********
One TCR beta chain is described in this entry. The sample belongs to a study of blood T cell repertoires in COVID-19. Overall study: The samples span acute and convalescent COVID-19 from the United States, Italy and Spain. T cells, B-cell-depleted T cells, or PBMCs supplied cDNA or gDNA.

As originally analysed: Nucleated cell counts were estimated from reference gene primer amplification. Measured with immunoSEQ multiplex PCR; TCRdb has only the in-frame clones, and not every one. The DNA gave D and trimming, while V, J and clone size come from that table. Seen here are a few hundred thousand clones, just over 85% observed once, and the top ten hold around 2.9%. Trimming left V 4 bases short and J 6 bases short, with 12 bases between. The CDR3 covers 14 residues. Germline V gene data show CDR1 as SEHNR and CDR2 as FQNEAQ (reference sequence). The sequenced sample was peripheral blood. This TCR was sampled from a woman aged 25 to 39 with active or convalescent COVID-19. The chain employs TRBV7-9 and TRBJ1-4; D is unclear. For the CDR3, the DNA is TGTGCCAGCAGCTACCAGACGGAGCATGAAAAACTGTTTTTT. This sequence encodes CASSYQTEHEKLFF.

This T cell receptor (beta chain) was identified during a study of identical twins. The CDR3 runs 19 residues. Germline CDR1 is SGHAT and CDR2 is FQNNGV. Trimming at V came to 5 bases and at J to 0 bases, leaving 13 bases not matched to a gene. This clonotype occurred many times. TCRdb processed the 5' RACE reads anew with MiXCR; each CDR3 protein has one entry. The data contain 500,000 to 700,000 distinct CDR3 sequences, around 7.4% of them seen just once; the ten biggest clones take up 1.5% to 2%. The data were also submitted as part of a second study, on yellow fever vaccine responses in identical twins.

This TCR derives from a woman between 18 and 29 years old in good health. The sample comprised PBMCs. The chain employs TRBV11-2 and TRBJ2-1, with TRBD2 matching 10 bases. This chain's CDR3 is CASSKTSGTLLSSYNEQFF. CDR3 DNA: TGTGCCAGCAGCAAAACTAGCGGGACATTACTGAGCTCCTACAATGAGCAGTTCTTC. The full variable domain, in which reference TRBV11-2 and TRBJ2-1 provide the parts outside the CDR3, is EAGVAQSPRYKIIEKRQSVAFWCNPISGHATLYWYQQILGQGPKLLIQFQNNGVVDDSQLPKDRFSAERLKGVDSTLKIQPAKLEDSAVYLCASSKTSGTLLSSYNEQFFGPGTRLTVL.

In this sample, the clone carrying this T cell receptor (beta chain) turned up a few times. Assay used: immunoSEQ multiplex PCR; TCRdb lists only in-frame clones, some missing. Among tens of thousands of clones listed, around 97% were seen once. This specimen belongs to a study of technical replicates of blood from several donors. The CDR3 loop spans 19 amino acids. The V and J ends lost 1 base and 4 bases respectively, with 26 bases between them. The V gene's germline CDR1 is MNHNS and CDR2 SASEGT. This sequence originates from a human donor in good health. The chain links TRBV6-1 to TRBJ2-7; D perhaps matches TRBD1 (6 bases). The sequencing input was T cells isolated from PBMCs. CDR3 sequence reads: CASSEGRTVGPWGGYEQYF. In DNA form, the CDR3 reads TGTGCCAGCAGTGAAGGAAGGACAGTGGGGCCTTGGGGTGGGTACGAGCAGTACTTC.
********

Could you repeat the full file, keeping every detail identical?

One TCR beta chain is described in this entry. The sample belongs to a study of blood T cell repertoires in COVID-19. Overall study: The samples span acute and convalescent COVID-19 from the United States, Italy and Spain. T cells, B-cell-depleted T cells, or PBMCs supplied cDNA or gDNA.

As originally analysed: Nucleated cell counts were estimated from reference gene primer amplification. Measured with immunoSEQ multiplex PCR; TCRdb has only the in-frame clones, and not every one. The DNA gave D and trimming, while V, J and clone size come from that table. Seen here are a few hundred thousand clones, just over 85% observed once, and the top ten hold around 2.9%. Trimming left V 4 bases short and J 6 bases short, with 12 bases between. The CDR3 covers 14 residues. Germline V gene data show CDR1 as SEHNR and CDR2 as FQNEAQ (reference sequence). The sequenced sample was peripheral blood. This TCR was sampled from a woman aged 25 to 39 with active or convalescent COVID-19. The chain employs TRBV7-9 and TRBJ1-4; D is unclear. For the CDR3, the DNA is TGTGCCAGCAGCTACCAGACGGAGCATGAAAAACTGTTTTTT. This sequence encodes CASSYQTEHEKLFF.

This T cell receptor (beta chain) was identified during a study of identical twins. The CDR3 runs 19 residues. Germline CDR1 is SGHAT and CDR2 is FQNNGV. Trimming at V came to 5 bases and at J to 0 bases, leaving 13 bases not matched to a gene. This clonotype occurred many times. TCRdb processed the 5' RACE reads anew with MiXCR; each CDR3 protein has one entry. The data contain 500,000 to 700,000 distinct CDR3 sequences, around 7.4% of them seen just once; the ten biggest clones take up 1.5% to 2%. The data were also submitted as part of a second study, on yellow fever vaccine responses in identical twins.

This TCR derives from a woman between 18 and 29 years old in good health. The sample comprised PBMCs. The chain employs TRBV11-2 and TRBJ2-1, with TRBD2 matching 10 bases. This chain's CDR3 is CASSKTSGTLLSSYNEQFF. CDR3 DNA: TGTGCCAGCAGCAAAACTAGCGGGACATTACTGAGCTCCTACAATGAGCAGTTCTTC. The full variable domain, in which reference TRBV11-2 and TRBJ2-1 provide the parts outside the CDR3, is EAGVAQSPRYKIIEKRQSVAFWCNPISGHATLYWYQQILGQGPKLLIQFQNNGVVDDSQLPKDRFSAERLKGVDSTLKIQPAKLEDSAVYLCASSKTSGTLLSSYNEQFFGPGTRLTVL.

In this sample, the clone carrying this T cell receptor (beta chain) turned up a few times. Assay used: immunoSEQ multiplex PCR; TCRdb lists only in-frame clones, some missing. Among tens of thousands of clones listed, around 97% were seen once. This specimen belongs to a study of technical replicates of blood from several donors. The CDR3 loop spans 19 amino acids. The V and J ends lost 1 base and 4 bases respectively, with 26 bases between them. The V gene's germline CDR1 is MNHNS and CDR2 SASEGT. This sequence originates from a human donor in good health. The chain links TRBV6-1 to TRBJ2-7; D perhaps matches TRBD1 (6 bases). The sequencing input was T cells isolated from PBMCs. CDR3 sequence reads: CASSEGRTVGPWGGYEQYF. In DNA form, the CDR3 reads TGTGCCAGCAGTGAAGGAAGGACAGTGGGGCCTTGGGGTGGGTACGAGCAGTACTTC.